Ricardo Negron, from Somos Orlando.

Negrón has taken his experience and put it into action as the program director for Proyecto Somos Orlando, which was created on the heels of the Pulse tragedy. Proyecto Somos Orlando came about as a joint effort between the Hispanic Federation’s Orlando office and other local-led Latino institutions such as the Hispanic Chamber of Commerce where Rivera works.

Prior to Pulse, there were Latino organizations and LGBTQ+ organizations in the area, but not one that created a space for uniting and providing coordinated services for the different groups. Proyecto Somos Orlando has helped changed that.

“Now there is an infrastructure that is geared towards the needs of the Latinx community,” said Negrón.

This unity has also helped put a spotlight on the area's Hispanic LGBTQ community.

Before Pulse, Negrón had come out to his immediate family and friends but now he is out on a bigger scale.

“There’s nothing more out than being the director an LGBTQ+ program," he said. His family is very supportive of him and his mother even joins him at events when she comes to visit. She also enjoys sharing stories about his work on social media, although when he first came out to her she gave a “very telenovela Latina reaction,” Negrón recalled giggling.

Though he is not practicing law at the moment, Negrón feels he is fighting for justice and what’s fair. Though on some days he still struggles and continues to see a counselor, he finds peace in the moments when he realizes the various programs offered by the organization are making a difference in the community.

A crowd gathers in Orlando to remember the fallen victims of the Pulse shooting. Courtesy of: Office of Mayor Teresa Jacobs

A digital gallery bridges distance for victims' loved ones

Due to costs and other circumstances, many of the victims' Latino families throughout the U.S. and Latin America did not get the chance to come to Orlando after the shooting, pay respects to their loved ones and see the memorial sites. The Orlando area was covered in rainbow flags and artwork by people who left behind a show of solidarity and love following the tragic event.

The question became how could Latinos and other families abroad or elsewhere in the U.S. search for remembrances of their lost family members and find out what special messages were left behind for their loved ones. Family members had sent messages or artwork through friends and relatives; what happened to these items?

A group of items from the One Orlando Memorial created by the Orange County Regional History Center. Victoria Moll-Ramirez

That’s where the Orange County Regional History Center stepped in. The history center’s museum manager, Mike Perkins, gave NBC Latino a behind-the-scenes look at some of the over five thousand items collected since the Pulse massacre. It's an emotional but important task for the small staff of less than a dozen employees, Perkins said.The museum staff collected each item, brought them into the museum to dust off, assigned an item number, took a photo and placed them into acid-free paper and boxes. The staff even created custom compartments for some items within the boxes.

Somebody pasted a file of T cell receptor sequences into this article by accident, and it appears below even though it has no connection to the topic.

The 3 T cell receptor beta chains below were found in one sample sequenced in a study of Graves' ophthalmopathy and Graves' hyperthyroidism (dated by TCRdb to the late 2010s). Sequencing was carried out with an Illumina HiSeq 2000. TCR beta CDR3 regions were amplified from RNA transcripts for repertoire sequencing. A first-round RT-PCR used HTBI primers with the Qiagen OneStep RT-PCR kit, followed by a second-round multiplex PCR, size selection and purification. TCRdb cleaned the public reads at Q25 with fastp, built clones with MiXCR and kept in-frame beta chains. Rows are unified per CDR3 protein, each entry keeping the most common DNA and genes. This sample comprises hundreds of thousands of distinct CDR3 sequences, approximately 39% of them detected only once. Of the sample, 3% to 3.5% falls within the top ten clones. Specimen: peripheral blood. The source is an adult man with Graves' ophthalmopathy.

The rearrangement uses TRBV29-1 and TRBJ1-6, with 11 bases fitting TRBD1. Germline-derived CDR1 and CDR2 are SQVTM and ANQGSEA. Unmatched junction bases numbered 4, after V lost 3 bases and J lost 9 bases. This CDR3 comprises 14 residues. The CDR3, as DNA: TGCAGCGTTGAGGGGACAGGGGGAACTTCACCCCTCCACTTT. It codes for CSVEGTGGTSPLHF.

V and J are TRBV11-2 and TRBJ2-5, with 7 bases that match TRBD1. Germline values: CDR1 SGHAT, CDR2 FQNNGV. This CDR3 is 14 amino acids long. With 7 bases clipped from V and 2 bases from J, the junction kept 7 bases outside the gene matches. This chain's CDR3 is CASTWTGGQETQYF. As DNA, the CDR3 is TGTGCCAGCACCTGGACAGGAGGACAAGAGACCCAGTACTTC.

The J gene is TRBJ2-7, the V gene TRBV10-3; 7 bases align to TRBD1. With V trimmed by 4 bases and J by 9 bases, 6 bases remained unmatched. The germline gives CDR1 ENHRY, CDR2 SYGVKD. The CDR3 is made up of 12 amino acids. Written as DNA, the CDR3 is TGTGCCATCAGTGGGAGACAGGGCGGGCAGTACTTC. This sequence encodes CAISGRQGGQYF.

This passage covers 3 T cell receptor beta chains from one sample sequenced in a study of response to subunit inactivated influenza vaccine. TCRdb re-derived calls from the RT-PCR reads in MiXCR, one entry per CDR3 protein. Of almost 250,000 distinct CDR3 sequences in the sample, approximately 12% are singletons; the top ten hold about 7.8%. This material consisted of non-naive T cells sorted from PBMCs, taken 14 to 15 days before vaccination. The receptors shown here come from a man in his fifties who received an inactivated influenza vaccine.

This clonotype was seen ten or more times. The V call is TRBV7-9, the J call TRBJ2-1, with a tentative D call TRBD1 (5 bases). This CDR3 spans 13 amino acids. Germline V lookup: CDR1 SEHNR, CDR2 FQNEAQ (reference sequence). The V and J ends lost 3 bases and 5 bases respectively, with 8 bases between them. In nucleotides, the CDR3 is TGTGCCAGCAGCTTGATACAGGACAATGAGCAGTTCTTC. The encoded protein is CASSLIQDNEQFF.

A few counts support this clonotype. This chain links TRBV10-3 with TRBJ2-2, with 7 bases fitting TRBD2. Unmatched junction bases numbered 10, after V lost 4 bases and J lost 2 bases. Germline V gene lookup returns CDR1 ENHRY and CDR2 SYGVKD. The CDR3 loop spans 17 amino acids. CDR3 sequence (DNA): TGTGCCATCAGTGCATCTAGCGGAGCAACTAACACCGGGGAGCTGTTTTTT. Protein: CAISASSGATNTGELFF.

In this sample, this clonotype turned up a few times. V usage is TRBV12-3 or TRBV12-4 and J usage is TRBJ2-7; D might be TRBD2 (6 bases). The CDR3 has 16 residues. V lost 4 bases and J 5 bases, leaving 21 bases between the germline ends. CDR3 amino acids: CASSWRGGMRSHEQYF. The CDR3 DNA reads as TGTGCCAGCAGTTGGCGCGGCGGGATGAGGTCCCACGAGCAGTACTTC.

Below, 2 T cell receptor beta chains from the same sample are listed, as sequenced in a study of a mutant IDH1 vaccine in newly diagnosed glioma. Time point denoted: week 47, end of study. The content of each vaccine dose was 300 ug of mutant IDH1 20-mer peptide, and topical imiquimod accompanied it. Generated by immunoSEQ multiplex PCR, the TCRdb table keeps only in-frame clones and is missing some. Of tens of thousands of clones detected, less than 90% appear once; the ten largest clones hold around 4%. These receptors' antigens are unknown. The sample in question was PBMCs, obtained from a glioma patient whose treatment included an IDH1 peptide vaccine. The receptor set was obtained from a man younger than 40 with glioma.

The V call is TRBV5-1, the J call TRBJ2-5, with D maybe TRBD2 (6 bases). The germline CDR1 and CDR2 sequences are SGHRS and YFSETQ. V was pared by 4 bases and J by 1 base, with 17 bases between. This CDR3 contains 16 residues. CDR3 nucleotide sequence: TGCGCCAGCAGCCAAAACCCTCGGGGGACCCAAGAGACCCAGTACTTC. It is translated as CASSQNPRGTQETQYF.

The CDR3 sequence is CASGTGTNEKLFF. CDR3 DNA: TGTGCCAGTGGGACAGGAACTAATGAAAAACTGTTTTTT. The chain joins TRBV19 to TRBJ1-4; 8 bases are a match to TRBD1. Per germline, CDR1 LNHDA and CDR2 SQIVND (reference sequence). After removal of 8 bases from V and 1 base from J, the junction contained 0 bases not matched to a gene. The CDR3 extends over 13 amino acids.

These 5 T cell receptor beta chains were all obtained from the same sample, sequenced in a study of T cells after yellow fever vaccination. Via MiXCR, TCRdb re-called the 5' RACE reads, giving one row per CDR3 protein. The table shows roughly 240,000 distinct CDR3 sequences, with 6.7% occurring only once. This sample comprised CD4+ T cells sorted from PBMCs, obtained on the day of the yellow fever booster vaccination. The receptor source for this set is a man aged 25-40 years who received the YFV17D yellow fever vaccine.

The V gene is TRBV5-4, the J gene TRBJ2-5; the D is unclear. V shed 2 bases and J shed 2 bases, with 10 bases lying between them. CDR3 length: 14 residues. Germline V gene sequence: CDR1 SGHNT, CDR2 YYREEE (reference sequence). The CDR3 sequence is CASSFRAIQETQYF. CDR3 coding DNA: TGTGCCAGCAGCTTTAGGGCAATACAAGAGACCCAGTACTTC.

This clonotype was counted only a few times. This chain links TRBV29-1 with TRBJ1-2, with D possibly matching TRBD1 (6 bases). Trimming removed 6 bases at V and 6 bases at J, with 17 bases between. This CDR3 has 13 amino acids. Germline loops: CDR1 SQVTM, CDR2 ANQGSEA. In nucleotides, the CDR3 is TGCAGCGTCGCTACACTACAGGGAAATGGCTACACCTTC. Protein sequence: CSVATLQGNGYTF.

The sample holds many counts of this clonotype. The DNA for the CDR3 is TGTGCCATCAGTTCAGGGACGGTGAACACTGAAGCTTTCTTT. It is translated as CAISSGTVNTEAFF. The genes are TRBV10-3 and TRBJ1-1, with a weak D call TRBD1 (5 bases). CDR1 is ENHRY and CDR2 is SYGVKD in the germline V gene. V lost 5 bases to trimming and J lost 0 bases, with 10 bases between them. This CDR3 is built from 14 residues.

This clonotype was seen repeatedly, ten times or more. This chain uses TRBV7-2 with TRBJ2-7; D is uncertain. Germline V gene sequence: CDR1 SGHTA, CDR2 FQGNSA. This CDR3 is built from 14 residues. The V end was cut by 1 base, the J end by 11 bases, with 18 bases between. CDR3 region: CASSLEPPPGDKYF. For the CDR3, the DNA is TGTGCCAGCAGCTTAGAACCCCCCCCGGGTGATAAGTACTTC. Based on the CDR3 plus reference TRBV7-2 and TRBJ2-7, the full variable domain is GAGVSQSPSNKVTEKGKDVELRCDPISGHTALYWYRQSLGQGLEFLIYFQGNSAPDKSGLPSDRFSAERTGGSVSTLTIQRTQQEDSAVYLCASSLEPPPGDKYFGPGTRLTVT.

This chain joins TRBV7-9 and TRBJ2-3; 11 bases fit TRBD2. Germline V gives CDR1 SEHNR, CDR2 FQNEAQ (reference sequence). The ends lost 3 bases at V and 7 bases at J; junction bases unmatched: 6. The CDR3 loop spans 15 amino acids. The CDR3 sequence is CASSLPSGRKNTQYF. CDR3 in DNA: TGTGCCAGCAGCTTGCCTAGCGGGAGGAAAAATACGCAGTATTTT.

A number of the items are on the display at the museum, but loved ones anywhere will be able to go onto the museum’s website and search through the One Orlando Digital Memorial as of Monday morning, June 12th. Each victim’s name will be listed in alphabetical order so they can be easily searched and found along with pictures of items left behind for them.

An item from the One Orlando Memorial, created by the Orange Country Regional History Center. Victoria Moll-Ramirez

The digital gallery will have about 600 items and will provide multiple images of the items so people can read everything written on them as well. “[It] shows how much effort and love people put into creating these items,” Perkins said.

An item from the One Orlando Memorial created by the Orange County Regional History Center. Victoria Moll-Ramirez

The museum hopes people who placed things at the site or created them will also help them fill in some blanks in their database, this way they can get insight as to who created them and why.

This digital repository is key for many of the area's Latinos, who have struggled to integrate family members from different parts of the country and Latin America who don’t have the means to come visit. It's a way of helping family members feel connected despite the distance.

"You have to learn how to live"

But for Latinos in the area, the Pulse site, though painful, remains the place where their children, lovers, friends or parents spent their last moment. It matters to be there.

Mayra Alvear says the moments that are most fulfilling for her are when she attends events at the Pulse site, especially when she gets to interact with visitors. “I feel good when I hug them because they came to show their love.”

Alvear says she will keep pushing through the pain and make sure her daughter’s legacy remains.

“Negativity sinks you. It ruins you. I don’t want that for me or for my kids,” she said. “You have to learn how to live, how to dance, how to praise God, and help others, not make things worse.”